U.S. DEPARTMENT OF LABOR EMPLOYMENT STANDARDS ADMINISTRATION
OFFICE OF WORKERS' COMPENSATION PROGRAMS
DIVISION OF ENERGY EMPLOYEES OCCUPATIONAL
   ILLNESS COMPENSATION
FINAL ADJUDICATION BRANCH

 

 

EMPLOYEE:

[Name Deleted]

CLAIMANT:

[Name Deleted]

FILE NUMBER:

[Number Deleted]

DOCKET NUMBERS:

15100-2006

10046761-2006

DECISION DATE:

June 22, 2006

 

NOTICE OF FINAL DECISION

 

This is a decision of the Final Adjudication Branch concerning your claim for compensation under the Energy Employees Occupational Illness Compensation Program Act of 2000, as amended, 42 U.S.C. § 7384 et seq. (EEOICPA or the Act).  For the reasons set forth below, your claim is accepted.

 

STATEMENT OF THE CASE

 

On November 15, 2001, you filed a Form EE-2, Claim for Survivor Benefits, for cancer of the breast with metastases to the bone of your late mother, [Employee], hereinafter referred to as “the employee.”  A pathology report establishes that the employee was diagnosed with infiltrting adenocarcinoma of the breast on June 8, 1953.  Medical reports indicate that the employee was diagnosed with secondary bone cancer as early as November 5, 1957.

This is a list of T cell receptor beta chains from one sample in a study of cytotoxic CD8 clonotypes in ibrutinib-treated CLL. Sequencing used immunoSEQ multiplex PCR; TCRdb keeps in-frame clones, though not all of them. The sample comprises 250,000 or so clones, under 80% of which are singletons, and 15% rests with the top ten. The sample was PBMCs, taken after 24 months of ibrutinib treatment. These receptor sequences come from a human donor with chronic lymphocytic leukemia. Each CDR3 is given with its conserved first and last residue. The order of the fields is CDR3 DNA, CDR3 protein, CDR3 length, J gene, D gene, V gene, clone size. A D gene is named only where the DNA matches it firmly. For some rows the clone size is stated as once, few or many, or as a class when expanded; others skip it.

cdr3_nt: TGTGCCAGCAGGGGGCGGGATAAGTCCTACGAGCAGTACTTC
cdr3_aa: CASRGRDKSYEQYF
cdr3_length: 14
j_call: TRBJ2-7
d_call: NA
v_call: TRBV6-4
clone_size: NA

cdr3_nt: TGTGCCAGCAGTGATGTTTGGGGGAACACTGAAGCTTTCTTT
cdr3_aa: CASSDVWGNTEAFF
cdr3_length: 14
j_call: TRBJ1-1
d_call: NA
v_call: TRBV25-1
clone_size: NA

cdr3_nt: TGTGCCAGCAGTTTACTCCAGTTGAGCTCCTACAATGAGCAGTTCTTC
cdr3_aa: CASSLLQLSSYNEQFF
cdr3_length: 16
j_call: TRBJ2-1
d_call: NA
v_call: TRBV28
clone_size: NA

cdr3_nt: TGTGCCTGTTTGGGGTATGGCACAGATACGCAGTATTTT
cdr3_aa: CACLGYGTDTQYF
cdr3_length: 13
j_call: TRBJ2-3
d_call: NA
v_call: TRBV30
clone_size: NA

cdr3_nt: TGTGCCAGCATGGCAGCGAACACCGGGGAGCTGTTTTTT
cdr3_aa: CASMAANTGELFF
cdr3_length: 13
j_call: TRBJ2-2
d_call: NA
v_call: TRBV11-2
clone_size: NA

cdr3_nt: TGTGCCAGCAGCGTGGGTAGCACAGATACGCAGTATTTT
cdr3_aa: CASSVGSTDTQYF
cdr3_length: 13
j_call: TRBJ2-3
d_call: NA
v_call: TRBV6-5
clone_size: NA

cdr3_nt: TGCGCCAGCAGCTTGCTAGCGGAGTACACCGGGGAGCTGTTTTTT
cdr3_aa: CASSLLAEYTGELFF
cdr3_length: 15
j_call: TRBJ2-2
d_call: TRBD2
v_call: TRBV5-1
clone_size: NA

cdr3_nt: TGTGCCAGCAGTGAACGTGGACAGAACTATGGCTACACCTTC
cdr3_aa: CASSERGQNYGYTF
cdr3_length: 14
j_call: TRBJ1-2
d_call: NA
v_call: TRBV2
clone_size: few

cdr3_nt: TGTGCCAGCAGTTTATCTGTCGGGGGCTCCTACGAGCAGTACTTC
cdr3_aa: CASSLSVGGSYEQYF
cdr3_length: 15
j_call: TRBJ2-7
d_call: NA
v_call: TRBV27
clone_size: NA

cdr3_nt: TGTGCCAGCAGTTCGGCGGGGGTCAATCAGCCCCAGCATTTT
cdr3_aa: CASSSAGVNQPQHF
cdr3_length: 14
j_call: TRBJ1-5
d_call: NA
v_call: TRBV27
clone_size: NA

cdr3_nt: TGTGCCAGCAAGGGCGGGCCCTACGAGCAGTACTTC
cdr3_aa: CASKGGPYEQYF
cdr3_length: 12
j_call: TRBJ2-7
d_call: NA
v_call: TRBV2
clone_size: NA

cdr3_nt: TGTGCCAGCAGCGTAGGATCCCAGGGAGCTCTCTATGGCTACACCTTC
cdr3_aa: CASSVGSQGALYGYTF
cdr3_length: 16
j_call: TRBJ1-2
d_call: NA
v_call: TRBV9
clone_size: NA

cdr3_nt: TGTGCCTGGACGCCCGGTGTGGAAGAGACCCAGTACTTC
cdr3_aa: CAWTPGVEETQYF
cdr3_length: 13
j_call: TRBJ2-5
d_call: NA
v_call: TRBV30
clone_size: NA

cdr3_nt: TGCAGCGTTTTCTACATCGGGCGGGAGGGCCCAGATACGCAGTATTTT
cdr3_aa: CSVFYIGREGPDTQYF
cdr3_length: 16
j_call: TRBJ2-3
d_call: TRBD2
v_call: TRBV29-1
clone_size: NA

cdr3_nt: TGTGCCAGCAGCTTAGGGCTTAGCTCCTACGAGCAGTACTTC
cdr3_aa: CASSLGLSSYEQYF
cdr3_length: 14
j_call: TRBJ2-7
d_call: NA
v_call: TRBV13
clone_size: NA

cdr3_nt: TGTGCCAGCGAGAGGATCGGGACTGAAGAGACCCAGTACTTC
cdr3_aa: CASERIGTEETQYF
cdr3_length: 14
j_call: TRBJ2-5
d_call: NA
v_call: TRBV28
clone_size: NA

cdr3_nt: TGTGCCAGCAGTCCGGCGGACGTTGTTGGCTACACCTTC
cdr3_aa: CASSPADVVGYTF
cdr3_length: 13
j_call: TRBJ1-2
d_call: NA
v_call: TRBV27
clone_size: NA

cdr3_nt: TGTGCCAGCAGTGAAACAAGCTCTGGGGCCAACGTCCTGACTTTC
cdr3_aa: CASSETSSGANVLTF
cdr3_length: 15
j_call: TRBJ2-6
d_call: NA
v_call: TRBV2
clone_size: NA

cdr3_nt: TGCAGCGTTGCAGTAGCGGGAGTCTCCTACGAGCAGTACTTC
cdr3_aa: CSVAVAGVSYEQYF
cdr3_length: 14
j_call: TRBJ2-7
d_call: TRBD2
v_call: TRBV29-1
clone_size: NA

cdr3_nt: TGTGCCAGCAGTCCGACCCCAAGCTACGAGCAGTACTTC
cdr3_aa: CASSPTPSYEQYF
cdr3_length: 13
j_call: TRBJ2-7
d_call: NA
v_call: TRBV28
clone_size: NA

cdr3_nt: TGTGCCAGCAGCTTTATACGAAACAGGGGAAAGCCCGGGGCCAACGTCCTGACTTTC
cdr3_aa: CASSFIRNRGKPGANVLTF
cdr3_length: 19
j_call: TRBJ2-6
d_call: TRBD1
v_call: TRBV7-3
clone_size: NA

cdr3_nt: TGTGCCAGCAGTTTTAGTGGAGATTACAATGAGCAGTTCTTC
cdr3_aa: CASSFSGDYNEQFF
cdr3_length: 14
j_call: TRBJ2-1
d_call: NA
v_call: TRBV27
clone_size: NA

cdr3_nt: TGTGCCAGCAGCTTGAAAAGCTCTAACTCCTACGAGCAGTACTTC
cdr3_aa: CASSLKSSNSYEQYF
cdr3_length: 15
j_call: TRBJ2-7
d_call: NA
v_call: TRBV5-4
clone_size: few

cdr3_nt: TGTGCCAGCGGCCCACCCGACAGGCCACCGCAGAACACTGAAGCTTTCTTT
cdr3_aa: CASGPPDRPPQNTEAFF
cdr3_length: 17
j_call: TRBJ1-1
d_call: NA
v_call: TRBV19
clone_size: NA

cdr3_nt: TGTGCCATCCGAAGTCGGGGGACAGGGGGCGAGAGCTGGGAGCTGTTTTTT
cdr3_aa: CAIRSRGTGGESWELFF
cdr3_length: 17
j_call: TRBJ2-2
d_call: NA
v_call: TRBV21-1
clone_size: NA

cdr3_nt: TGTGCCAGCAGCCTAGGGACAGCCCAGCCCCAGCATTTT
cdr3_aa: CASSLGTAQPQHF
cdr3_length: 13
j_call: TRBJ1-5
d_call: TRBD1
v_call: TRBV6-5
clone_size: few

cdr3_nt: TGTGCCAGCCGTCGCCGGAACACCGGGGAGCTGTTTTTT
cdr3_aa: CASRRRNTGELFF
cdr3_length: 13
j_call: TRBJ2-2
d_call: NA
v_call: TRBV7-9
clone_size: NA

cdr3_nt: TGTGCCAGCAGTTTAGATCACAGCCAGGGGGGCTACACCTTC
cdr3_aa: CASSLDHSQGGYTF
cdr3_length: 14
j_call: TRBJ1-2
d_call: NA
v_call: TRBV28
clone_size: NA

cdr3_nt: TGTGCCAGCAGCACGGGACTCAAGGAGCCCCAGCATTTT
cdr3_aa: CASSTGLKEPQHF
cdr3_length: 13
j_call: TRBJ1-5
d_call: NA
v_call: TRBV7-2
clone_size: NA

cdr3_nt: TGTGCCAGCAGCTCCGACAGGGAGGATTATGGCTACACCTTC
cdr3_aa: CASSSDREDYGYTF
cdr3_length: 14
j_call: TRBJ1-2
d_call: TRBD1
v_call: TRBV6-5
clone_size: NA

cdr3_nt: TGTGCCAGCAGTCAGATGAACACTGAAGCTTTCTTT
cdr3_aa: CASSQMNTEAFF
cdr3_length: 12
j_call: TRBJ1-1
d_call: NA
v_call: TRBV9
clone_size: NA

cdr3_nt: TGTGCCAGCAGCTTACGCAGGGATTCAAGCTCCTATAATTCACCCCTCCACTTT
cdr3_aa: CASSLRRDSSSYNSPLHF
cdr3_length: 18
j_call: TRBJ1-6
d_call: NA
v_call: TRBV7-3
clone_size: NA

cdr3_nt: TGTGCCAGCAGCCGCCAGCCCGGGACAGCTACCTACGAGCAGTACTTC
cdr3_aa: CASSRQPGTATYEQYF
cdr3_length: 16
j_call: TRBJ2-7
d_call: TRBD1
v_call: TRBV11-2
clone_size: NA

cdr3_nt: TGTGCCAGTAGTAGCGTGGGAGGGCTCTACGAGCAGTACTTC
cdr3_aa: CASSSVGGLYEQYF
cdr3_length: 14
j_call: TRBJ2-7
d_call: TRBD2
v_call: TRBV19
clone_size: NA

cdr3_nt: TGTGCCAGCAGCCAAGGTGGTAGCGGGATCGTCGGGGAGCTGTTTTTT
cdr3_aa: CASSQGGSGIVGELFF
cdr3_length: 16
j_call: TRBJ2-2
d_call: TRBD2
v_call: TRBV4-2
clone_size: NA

In support of your claim for survivor benefits you submitted a copy of your birth certificate showing the employee as your mother and indicating that you were born on [Claimant’s date of birth].  You also submitted a copy of the employee’s death certificate showing that she was born on [Employee’s date of birth], that she died on May 10, 1959, and that she was married to [Employee’s spouse] at the time of her death.  The death certificate showed the employee died as a result of her carcinoma of the breast with metastasis.  Also submitted was a copy of [Employee’s spouse’s] death certificate.  The above evidence indicates that you were eleven (11) years old at the time of the employee’s death.